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Tyler Mitchell: A new wave of photography

Tyler Mitchell, 2018. Credit: Vogue

June 1 marks the start of the Idyllic Space exhibition at Atlanta’s High Museum, a fashion and fine art photography exhibit by Westminster alumnus Tyler Mitchell (‘13) now based in Brooklyn, New York.

Mitchell grew up in Marietta, Georgia, and attended Westminster for his high school years. He later went on to attend New York University, where he studied cinematography to pursue his dream of photography. At the age of 23, he made history by being the first Black photographer to be published on the cover of Vogue by shooting a photo of Beyoncé, as well as shooting for many prominent brands like Gucci, Loewe, and Marc Jacobs. In 2019, he was featured in the Forbes “30 Under 30” list, and in 2020, he published his first book, “I Can Make You Feel Good.”

In Mitchell’s newest exhibition, he explores familial love and relationships through the expressive nature of his work, centered around Black self-allegiance. His use of contrasting colors, unexpected juxtaposition of shape and form, and the breaking of the third wall all invite the viewer into a new space created in his mind’s eye. According to an article by SCAD for a previous exhibition, Mitchell “articulates a sensitivity and attentiveness to the quieter moments of life and the potential for beauty and transformation in things that may otherwise seem ordinary.” In short, Mitchell takes the mundane and brings it forward in thought-provoking and esoteric new light.

Mitchell’s work primarily focuses on Black subjects and their unique perspectives.

 “I aim to visualize what a Black utopia looks like or could look like,” Mitchell said in a 2020 article by the International Center for Photography. “People say utopia is never achievable, but I love the possibility that photography brings. It allows me to dream and make that dream become very real.”

Committing to photography requires understanding cameras, subjects, and the history behind such a rich art form. For students inspired by Mitchell and looking to pursue photography, Westminster offers incredible resources to novice and seasoned photographers alike. In the Visual Arts Department,teacher Michael Reese shared some of his insights from classes that he teaches, as well as his own influences. Starting out in visual arts, he had primarily practiced painting and drawing, until the day he took a photography class.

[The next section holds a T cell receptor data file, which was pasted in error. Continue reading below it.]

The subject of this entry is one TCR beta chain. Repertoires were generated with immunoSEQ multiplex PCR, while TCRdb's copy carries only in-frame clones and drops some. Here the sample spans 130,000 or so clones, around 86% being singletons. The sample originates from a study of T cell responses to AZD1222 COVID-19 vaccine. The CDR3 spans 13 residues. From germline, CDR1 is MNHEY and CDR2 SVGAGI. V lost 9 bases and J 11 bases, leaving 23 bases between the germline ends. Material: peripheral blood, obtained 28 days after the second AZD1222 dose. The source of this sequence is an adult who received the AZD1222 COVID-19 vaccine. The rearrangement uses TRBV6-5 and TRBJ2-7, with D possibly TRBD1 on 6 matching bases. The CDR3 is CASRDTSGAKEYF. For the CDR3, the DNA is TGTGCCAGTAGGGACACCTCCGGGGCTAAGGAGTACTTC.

“When I took that class, photography had really overwhelmed me more than any other art than I had taken before,” says Reese. “I got the bug, I got super passionate about it. Photography took over.”

Photography classes focus on the craft and technique behind a picture, often using Westminster’s vast campus as a source of inspiration. 

“One of the things that is incredible about photography is that we have the real world, and we have to attempt to turn it into poetry,” said Reese. “It’s about seeing your world deeper. It’s about ‘How do you see the regular world in a poetic way?’ Some of the beauty becomes invisible because we see it everyday… my job is to take the blinders off and find out ‘How do I make this beautiful?’”

As aspiring photographers look at the possibilities of where they can take this art form, Mitchell’s works serve as an inspiration of showcasing an artist’s ability to marry one’s childhood environment with the world as one dreams to see it. Westminster offers a plethora of resources to dive into this art form, such as elective classes and journalistic photography. Students are encouraged to take advantage of these opportunities, and Tyler Mitchell serves as a paragon for the determined and creative photographers that these programs produce. 

Edited by Evvie Morgan

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